A dislocated shoulder can occur downwards, backwards and completely or partially. It is important to note that the shoulder is one of the most flexible joint in the body which makes it vulnerable to dislocations.
A dislocation arises if the upper arm bone moves out of the socket positioned in the shoulder blade. In most cases, medical care is needed but full recovery only takes a few weeks. If an individual has a dislocated shoulder, future dislocations are likely to occur in the future.
Close look on a dislocated shoulder
- Assess the shoulder to confirm an injury. Check for swelling, bruising or deformity in the area. Generally, the joint is no longer round in appearance and smooth. It is different from the uninjured shoulder. In addition, muscle spasms can be felt and seen.
- The affected shoulder should be moved slightly if possible. If the individual complains of sudden, intense pain, it indicates a dislocated shoulder. Stop any movement right away to prevent further damage to the joint.
- Listen for any sound if the bone moves out of the socket right after the injury. Remember that the sound might not always be present even if the joint has been dislocated. It might be hard to initially tell if the joint is broken or if a dislocation is present.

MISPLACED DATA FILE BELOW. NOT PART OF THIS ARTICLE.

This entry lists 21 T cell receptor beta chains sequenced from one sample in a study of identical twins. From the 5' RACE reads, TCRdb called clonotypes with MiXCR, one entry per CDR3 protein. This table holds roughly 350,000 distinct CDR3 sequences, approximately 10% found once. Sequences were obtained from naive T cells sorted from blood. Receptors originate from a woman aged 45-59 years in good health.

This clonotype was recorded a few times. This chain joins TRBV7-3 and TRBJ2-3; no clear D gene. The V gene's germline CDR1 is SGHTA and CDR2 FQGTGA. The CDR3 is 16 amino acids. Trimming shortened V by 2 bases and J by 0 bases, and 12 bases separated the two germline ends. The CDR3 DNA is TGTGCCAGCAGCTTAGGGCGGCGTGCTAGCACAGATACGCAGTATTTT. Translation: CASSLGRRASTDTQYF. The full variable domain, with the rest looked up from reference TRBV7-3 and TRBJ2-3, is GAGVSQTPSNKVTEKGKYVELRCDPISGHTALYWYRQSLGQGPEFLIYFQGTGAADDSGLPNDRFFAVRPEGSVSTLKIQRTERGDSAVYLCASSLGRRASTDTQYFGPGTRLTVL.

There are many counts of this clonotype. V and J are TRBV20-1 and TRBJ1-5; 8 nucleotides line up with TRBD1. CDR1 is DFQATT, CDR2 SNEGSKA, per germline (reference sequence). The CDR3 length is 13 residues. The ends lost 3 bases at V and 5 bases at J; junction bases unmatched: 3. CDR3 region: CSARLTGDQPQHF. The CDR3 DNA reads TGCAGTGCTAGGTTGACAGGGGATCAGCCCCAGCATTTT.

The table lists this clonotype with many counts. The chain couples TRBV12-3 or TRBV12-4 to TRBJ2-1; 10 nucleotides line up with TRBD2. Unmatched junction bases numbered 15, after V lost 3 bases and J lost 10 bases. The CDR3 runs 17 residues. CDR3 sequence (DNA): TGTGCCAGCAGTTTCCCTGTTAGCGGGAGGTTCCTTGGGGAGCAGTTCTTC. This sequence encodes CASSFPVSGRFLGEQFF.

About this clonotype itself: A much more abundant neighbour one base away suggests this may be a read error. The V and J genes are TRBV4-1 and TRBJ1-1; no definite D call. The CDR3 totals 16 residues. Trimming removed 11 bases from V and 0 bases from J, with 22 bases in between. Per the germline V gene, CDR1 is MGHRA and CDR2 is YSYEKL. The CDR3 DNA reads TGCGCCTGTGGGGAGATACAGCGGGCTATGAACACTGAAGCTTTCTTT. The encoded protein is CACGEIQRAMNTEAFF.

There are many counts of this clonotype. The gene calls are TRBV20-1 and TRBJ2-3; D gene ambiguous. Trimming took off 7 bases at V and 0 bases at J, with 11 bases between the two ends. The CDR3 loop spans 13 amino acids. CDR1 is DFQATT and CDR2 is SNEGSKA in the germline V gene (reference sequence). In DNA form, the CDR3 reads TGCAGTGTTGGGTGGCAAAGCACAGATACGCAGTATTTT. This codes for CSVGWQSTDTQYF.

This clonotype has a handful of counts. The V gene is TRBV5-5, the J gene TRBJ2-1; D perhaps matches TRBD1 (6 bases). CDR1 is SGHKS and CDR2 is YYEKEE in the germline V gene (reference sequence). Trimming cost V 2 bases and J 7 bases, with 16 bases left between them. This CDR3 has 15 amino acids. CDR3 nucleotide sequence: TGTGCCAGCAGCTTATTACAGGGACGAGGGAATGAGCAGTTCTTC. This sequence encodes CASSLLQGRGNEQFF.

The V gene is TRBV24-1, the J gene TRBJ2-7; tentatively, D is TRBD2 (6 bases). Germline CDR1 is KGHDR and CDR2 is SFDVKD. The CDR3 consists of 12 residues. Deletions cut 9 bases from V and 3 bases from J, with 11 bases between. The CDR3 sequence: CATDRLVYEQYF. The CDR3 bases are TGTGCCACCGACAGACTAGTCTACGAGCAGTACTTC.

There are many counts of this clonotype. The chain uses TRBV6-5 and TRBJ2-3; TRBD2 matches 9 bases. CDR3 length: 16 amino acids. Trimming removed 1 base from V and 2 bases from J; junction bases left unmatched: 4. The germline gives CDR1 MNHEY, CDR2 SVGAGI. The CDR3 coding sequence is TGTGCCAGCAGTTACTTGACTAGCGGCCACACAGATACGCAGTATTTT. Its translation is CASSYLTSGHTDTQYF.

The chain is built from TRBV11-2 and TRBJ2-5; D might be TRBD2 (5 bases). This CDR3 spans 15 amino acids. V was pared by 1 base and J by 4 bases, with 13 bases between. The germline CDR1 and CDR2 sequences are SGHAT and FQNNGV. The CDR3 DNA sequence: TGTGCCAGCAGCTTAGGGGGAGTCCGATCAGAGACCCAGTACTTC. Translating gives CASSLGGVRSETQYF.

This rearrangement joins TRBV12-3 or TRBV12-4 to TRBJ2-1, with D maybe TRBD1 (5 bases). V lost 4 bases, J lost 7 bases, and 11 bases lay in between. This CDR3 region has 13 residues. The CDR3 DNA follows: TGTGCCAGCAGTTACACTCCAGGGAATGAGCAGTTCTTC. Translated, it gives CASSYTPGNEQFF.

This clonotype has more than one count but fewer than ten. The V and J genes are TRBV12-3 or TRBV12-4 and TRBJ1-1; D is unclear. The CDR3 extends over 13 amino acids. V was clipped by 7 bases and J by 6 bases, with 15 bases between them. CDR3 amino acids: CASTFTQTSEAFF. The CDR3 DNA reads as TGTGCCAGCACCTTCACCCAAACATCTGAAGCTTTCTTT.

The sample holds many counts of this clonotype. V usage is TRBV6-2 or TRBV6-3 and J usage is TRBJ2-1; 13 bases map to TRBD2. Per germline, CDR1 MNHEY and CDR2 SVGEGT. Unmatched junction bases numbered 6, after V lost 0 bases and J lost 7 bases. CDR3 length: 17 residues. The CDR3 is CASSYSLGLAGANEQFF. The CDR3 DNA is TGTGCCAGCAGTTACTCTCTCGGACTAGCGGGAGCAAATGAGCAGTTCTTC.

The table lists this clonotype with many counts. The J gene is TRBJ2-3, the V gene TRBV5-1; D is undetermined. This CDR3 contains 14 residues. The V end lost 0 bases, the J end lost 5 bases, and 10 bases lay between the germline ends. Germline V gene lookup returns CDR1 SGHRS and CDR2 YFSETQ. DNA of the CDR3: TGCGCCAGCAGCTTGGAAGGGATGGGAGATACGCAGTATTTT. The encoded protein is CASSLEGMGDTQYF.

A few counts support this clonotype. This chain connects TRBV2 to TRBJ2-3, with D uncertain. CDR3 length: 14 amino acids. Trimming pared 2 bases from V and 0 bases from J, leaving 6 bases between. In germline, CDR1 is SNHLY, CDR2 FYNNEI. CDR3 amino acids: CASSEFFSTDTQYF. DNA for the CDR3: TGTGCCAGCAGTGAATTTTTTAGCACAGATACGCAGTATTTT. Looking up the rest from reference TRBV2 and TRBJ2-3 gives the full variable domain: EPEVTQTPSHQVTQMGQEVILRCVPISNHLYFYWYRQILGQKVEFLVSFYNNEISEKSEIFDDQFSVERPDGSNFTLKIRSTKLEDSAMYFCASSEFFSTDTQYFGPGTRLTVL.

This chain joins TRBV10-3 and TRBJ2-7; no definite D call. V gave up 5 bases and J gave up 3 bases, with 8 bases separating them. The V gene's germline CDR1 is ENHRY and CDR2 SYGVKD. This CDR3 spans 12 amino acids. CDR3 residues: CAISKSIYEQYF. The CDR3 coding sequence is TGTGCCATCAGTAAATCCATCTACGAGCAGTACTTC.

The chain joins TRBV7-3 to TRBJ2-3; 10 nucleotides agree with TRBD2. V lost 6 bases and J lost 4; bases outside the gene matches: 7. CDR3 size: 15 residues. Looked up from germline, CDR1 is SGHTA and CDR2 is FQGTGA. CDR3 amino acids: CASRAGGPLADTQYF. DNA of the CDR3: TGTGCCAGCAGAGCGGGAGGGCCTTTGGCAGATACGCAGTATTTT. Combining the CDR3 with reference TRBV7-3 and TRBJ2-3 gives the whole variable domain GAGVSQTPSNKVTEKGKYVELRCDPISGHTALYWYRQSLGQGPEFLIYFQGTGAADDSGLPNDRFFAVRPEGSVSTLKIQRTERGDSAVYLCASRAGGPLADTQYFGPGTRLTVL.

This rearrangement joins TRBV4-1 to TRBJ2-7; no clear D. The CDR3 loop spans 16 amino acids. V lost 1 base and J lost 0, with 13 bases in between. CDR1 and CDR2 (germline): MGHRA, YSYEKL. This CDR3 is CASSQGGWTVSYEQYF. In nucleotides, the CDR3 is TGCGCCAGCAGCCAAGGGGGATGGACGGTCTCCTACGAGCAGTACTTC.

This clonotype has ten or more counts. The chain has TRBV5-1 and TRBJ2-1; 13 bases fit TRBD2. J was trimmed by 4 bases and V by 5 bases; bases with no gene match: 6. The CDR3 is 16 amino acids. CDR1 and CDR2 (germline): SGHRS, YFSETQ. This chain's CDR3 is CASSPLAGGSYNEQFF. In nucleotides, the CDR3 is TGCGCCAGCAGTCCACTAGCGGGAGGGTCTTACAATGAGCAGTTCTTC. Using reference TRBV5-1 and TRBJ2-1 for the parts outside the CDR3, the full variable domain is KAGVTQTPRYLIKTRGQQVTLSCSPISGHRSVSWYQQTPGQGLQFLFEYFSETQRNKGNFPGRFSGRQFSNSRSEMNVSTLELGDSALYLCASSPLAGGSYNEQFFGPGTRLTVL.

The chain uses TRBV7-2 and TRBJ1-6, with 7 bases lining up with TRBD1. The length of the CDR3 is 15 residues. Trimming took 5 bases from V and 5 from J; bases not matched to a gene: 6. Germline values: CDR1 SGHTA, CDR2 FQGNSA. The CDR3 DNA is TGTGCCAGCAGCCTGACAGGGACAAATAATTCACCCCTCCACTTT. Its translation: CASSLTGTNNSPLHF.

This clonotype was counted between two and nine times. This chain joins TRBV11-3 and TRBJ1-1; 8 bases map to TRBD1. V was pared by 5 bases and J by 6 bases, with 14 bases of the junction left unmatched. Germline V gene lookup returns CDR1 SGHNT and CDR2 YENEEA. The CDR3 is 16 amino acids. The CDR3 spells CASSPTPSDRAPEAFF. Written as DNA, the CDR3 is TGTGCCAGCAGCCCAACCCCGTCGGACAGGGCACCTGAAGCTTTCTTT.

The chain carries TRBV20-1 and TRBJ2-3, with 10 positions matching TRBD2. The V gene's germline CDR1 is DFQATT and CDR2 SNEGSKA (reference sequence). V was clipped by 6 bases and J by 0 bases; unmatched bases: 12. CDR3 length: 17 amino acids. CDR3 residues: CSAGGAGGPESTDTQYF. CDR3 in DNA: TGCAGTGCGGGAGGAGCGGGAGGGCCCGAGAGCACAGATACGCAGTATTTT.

- Palpate the site of injury to identify for any numbness. A “pins and needles” sensation” can be felt as well. It is likely that there is damage to the blood vessels or nerves if there is loss of sensation or numbness in the joint.
- An X-ray of the shoulder is taken to exclude a possible bone fracture. The individual should discuss with the doctor any previous activities engaged in before the symptoms arise. Any previous injuries to the shoulder must be discussed to help with a proper diagnosis. In some cases, an MRI or electromyography might be requested to pinpoint the extent of the injury.
While waiting for medical care, it is beneficial to apply an ice pack on the site of injury. The cold lessens the swelling and pain. When ice is applied, it prevents the buildup of fluids and blood around the joint.
Quick Note / Disclaimer
The material posted on this page on dislocated shoulder is for learning and educational purposes only. To learn to recognize the indications, register for a first aid and CPR course with Saskatoon First Aid.